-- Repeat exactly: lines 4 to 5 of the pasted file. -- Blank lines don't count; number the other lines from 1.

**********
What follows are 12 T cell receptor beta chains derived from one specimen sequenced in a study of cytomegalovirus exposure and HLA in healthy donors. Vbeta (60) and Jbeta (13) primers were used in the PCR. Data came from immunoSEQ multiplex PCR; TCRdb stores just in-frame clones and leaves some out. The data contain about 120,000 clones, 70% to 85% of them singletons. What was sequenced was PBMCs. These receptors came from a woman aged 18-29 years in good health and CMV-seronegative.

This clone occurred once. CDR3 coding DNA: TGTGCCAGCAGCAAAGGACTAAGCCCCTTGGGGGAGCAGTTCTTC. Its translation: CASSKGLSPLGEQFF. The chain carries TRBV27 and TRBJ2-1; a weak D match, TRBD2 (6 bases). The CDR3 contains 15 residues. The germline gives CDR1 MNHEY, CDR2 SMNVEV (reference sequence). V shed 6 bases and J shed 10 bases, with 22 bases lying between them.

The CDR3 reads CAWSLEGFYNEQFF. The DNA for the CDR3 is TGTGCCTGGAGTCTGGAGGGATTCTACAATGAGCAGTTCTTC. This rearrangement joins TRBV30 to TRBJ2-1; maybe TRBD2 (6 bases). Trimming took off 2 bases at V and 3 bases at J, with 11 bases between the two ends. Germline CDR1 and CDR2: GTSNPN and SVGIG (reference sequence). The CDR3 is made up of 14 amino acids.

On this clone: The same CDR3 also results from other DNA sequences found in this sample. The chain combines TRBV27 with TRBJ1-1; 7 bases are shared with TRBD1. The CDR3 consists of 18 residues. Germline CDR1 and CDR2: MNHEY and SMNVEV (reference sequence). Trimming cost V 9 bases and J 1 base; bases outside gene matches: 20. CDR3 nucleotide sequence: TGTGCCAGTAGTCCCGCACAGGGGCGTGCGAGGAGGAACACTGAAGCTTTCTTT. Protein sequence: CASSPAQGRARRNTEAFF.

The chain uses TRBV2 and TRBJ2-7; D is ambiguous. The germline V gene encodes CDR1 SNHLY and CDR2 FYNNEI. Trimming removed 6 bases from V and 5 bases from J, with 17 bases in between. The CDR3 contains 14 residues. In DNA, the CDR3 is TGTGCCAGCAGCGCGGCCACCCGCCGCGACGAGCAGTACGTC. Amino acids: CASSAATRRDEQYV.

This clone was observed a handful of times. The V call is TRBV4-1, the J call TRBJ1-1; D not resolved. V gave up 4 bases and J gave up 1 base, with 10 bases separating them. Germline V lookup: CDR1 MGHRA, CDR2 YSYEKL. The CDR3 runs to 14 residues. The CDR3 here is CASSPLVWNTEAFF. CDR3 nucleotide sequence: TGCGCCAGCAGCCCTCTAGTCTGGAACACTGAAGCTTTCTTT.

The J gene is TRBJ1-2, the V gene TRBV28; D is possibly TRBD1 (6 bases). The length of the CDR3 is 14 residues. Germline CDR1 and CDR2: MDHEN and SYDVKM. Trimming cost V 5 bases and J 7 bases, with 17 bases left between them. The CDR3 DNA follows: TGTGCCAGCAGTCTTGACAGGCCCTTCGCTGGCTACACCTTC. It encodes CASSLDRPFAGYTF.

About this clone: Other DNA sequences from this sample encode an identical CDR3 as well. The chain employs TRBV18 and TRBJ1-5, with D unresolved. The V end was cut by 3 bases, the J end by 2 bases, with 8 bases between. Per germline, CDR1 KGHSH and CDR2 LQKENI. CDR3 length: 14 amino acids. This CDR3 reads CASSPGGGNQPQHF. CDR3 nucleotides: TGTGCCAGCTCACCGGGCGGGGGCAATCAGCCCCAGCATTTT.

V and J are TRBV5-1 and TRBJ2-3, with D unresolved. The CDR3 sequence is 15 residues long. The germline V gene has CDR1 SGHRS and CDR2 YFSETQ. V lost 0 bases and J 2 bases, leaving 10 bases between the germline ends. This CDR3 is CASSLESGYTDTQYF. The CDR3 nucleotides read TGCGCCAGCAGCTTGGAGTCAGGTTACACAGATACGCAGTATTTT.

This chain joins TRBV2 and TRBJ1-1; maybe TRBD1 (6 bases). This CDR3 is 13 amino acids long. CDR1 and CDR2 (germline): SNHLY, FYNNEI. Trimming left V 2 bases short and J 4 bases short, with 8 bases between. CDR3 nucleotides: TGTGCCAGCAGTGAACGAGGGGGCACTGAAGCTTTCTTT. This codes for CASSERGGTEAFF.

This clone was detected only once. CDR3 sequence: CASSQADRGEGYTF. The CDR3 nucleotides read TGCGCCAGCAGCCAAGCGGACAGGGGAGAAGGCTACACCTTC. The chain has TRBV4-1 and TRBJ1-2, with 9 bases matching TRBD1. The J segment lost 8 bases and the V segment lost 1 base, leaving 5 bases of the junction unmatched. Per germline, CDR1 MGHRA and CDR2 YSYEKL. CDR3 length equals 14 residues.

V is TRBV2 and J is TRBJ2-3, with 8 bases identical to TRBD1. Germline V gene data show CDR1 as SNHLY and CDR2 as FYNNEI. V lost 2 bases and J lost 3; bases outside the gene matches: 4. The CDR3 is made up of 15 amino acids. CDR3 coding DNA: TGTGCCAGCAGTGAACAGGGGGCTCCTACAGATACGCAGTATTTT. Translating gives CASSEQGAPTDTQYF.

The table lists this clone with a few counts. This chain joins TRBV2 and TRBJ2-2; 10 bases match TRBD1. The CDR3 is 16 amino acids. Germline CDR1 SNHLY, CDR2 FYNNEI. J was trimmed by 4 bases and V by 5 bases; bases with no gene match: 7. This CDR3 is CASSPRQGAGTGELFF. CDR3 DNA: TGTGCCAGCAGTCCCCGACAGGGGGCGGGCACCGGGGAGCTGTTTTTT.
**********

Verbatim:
On this clone: The same CDR3 also results from other DNA sequences found in this sample. The chain combines TRBV27 with TRBJ1-1; 7 bases are shared with TRBD1. The CDR3 consists of 18 residues. Germline CDR1 and CDR2: MNHEY and SMNVEV (reference sequence). Trimming cost V 9 bases and J 1 base; bases outside gene matches: 20. CDR3 nucleotide sequence: TGTGCCAGTAGTCCCGCACAGGGGCGTGCGAGGAGGAACACTGAAGCTTTCTTT. Protein sequence: CASSPAQGRARRNTEAFF.

The chain uses TRBV2 and TRBJ2-7; D is ambiguous. The germline V gene encodes CDR1 SNHLY and CDR2 FYNNEI. Trimming removed 6 bases from V and 5 bases from J, with 17 bases in between. The CDR3 contains 14 residues. In DNA, the CDR3 is TGTGCCAGCAGCGCGGCCACCCGCCGCGACGAGCAGTACGTC. Amino acids: CASSAATRRDEQYV.